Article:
Here is the reasoning behind the ESV choice for propitiation,
- Another example of an important correction to the RSV was the translation of the Greek word hilasterion and its cognates (Rom. 3:25, Heb. 2:17, 1 John 2:2 and 1 John 4:10) which the RSV translated "expiation." The ESV corrected this to "propitiation." Propitiation means to appease the wrath of someone by the substitution of an offering. Thus Jesus bore the wrath of God that was due mankind. The righteous anger that was due mankind was placed upon His Son. Christ's sacrifice had the effect of both bearing the sin of man (expiation) and the punishment due man for his wickedness (propitiation).
It is worth noting that the NIV and the NRSV both took the "middle ground" and translated hilasterion as "atonement." In so doing the translators decided not to take a stand on the issue since "atonement" captures both expiation and propitiation. Clearly, many modern translations have not translated hilasterion as propitiation for the simple reason that it does not fit their theology. That God's wrath needed to be appeased was contrary to their understanding of God. Both the "Message," and the CEV translations have removed the heart of the meaning of propitiation from their respective translations entirely. (See Romans 3:25)
- Christian language, with its peculiarities, has been much studied during the past twenty years, and two things about it have become clear, First, all its odd, ‘stretched’, contradictory and incoherent-sounding features derive directly from the unique Christian notion of the transcendent, tripersonal Creator-God. Christians regard God as free from the limits that bind creatures like ourselves, who bear God’s image while not existing on his level, and Christian language, following biblical precedent, shakes free from ordinary limits in a way that reflects this fact. So, for instance, faced with John’s declaration in 1 John 4:8-10, ‘God is love. . . . Herein is love, not that we loved God, but that he loved us, and sent his Son to be the propitiation for our sins,’ Calvin can write without hesitation: ‘The word propitiation (placatio; Greek, hilasmos) has great weight: for God, in a way that cannot be put into words (ineffabili quodam modo), at the very time when he loved us, was hostile (infensus) to us till he was reconciled in Christ.’7 Calvin’s phrase ‘in a way that cannot be put into words’ is his acknowledgement that the mystery of God is beyond our grasp. To Calvin, this duality of attitude, love and hostility, which in human psychological terms is inconceivable, is part of God’s moral glory; a sentiment which might make rationalistic theologians shake their heads, but at which John certainly would have nodded his.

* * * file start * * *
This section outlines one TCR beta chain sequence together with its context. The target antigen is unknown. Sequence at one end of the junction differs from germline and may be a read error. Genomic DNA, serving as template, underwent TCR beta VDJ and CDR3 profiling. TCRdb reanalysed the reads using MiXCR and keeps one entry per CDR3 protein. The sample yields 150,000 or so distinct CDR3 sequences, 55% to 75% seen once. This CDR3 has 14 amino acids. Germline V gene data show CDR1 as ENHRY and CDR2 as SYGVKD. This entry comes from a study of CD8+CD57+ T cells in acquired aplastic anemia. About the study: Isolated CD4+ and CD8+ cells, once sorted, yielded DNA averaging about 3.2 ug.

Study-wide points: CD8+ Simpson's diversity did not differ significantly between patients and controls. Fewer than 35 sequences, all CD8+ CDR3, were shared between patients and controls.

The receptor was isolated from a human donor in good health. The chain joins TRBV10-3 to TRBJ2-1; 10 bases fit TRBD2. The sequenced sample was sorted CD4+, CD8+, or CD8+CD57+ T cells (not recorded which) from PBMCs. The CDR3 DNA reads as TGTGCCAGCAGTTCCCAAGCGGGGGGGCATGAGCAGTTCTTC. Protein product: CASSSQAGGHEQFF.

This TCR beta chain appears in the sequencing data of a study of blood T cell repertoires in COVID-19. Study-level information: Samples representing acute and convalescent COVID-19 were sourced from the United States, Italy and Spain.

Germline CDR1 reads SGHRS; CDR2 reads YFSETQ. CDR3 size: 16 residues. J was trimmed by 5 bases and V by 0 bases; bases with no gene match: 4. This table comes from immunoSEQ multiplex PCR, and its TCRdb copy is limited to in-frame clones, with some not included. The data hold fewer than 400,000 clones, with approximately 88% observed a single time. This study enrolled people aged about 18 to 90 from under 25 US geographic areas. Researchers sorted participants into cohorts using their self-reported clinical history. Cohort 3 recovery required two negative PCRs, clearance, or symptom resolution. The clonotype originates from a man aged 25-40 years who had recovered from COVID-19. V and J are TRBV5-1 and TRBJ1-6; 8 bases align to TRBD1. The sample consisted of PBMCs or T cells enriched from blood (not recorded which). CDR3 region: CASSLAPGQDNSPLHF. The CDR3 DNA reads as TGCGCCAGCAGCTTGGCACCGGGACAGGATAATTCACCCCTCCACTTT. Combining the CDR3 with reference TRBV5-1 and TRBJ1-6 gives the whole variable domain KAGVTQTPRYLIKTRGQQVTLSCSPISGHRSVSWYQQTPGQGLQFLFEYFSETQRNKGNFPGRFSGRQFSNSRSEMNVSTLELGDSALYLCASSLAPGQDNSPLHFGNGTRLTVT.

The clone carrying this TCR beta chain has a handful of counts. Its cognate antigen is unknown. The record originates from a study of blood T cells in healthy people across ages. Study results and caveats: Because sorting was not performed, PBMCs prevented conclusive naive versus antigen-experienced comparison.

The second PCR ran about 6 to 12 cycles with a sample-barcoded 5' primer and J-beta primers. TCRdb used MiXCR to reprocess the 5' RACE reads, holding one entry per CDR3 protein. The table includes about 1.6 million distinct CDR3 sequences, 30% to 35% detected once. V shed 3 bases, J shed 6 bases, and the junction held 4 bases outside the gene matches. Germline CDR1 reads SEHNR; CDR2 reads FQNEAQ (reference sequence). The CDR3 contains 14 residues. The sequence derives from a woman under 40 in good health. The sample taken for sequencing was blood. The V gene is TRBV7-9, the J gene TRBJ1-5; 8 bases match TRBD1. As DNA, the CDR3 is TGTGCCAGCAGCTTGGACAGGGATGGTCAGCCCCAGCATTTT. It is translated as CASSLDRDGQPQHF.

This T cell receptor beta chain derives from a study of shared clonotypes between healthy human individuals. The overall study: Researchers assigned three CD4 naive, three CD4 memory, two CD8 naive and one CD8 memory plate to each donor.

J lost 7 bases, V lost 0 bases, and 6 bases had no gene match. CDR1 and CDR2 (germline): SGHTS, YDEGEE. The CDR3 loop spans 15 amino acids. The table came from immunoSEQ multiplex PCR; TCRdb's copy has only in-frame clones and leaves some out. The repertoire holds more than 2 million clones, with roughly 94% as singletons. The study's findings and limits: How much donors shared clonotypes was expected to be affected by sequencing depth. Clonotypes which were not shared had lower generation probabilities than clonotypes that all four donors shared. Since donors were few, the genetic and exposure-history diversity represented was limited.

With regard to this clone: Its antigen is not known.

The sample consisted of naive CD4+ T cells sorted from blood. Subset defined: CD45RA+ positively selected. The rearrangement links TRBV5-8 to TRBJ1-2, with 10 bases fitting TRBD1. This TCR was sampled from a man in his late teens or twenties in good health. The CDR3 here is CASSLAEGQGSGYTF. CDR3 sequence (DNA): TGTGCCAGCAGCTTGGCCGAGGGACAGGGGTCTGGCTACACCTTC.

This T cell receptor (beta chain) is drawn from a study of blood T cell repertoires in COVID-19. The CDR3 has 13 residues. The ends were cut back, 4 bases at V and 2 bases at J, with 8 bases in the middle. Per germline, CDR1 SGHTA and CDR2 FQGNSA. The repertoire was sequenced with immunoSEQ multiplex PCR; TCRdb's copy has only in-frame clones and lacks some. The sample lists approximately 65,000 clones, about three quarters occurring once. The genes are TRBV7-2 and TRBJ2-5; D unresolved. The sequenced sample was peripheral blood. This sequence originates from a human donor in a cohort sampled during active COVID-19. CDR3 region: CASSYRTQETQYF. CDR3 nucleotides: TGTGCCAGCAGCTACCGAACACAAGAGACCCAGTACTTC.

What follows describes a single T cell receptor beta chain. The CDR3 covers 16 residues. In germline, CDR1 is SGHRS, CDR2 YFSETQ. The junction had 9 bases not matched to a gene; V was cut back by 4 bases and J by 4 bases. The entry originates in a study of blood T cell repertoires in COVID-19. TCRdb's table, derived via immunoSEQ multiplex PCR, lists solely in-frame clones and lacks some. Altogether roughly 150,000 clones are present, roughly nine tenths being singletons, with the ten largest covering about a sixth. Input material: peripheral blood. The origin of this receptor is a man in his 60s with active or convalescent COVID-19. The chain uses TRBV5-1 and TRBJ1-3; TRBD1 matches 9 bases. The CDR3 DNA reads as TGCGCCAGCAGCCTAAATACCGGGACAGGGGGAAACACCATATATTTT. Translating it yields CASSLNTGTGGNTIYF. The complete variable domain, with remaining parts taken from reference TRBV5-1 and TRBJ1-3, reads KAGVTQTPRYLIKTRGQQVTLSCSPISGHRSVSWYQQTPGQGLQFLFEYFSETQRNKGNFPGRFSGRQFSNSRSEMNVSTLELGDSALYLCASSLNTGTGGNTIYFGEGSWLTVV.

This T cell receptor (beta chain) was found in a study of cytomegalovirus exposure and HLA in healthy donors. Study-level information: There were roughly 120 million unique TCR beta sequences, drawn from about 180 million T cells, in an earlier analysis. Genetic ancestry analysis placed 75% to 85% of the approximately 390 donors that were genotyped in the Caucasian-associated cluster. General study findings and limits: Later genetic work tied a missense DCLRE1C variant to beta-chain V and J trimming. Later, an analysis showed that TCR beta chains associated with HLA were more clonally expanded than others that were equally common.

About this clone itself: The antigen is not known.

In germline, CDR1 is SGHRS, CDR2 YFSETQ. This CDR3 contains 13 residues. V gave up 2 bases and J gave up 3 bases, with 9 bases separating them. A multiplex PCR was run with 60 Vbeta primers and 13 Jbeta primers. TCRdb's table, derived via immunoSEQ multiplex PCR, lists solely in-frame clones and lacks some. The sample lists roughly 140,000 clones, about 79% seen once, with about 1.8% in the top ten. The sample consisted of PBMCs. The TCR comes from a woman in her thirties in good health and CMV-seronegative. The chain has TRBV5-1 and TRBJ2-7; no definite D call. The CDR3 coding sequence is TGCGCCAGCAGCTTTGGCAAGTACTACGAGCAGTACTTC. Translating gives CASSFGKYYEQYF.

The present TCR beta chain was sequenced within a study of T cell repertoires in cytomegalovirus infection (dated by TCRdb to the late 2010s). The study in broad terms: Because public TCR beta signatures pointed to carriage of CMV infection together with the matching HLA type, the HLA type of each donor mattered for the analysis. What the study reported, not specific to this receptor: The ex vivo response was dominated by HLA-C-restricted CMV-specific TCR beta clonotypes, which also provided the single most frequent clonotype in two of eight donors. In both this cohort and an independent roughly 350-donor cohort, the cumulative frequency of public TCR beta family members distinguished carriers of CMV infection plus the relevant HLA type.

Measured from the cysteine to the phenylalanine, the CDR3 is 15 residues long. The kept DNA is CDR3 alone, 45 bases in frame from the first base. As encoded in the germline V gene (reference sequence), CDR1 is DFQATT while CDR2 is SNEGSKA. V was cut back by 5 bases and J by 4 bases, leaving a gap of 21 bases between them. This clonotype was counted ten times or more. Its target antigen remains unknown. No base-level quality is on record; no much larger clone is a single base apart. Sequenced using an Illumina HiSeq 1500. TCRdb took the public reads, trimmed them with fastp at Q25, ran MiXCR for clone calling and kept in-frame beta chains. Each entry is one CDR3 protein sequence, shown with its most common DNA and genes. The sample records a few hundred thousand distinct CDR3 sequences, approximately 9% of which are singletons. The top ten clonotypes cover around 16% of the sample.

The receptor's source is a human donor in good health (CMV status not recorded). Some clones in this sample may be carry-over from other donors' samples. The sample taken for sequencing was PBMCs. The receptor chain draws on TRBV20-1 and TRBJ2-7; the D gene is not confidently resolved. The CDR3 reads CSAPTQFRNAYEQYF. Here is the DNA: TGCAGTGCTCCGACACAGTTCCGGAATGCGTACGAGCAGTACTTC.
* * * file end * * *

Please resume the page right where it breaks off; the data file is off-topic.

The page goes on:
I have just found this website which provides these early versions in modern spelling for comparison. It also provides the Tyndale OT books. Here is a verse, 1 John 4:10, which gives us some idea of the difficulties of translating ἱλασμὸν.
- 10 In this thing is charity, not as we had loved God, but for he first loved us, and sent his Son forgiveness for our sins [and sent his Son helping for our sins] . Wycliffe
10 Herein is love, not that we loved God, but that he loved us, and sent his son to make agreement [a satisfaction] for our sins. Tyndale/Coverdale
10 Herein is that love, not that we loved God, but that he loved us, and sent his Son to be a reconciliation for our sins. Geneva
10 In this is love, not that we loved God, but that he loved us, and sent his Son to be the propitiation for our sins. KJV (Websters)